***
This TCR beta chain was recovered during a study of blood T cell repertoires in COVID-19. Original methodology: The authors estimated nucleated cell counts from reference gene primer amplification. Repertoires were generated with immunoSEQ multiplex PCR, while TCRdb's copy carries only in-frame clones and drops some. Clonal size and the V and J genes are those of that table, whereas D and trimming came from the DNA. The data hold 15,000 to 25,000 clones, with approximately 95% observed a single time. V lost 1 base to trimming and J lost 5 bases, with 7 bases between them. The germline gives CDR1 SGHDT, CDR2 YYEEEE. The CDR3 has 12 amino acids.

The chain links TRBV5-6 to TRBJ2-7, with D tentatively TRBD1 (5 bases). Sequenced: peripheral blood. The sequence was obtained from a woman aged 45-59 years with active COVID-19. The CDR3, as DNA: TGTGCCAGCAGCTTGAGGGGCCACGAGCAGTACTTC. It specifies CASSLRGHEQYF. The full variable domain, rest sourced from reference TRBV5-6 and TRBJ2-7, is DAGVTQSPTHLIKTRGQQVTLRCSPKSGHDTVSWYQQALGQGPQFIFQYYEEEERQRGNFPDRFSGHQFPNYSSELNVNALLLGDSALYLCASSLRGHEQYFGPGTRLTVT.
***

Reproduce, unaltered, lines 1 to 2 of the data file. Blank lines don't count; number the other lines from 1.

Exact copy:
This TCR beta chain was recovered during a study of blood T cell repertoires in COVID-19. Original methodology: The authors estimated nucleated cell counts from reference gene primer amplification. Repertoires were generated with immunoSEQ multiplex PCR, while TCRdb's copy carries only in-frame clones and drops some. Clonal size and the V and J genes are those of that table, whereas D and trimming came from the DNA. The data hold 15,000 to 25,000 clones, with approximately 95% observed a single time. V lost 1 base to trimming and J lost 5 bases, with 7 bases between them. The germline gives CDR1 SGHDT, CDR2 YYEEEE. The CDR3 has 12 amino acids.

The chain links TRBV5-6 to TRBJ2-7, with D tentatively TRBD1 (5 bases). Sequenced: peripheral blood. The sequence was obtained from a woman aged 45-59 years with active COVID-19. The CDR3, as DNA: TGTGCCAGCAGCTTGAGGGGCCACGAGCAGTACTTC. It specifies CASSLRGHEQYF. The full variable domain, rest sourced from reference TRBV5-6 and TRBJ2-7, is DAGVTQSPTHLIKTRGQQVTLRCSPKSGHDTVSWYQQALGQGPQFIFQYYEEEERQRGNFPDRFSGHQFPNYSSELNVNALLLGDSALYLCASSLRGHEQYFGPGTRLTVT.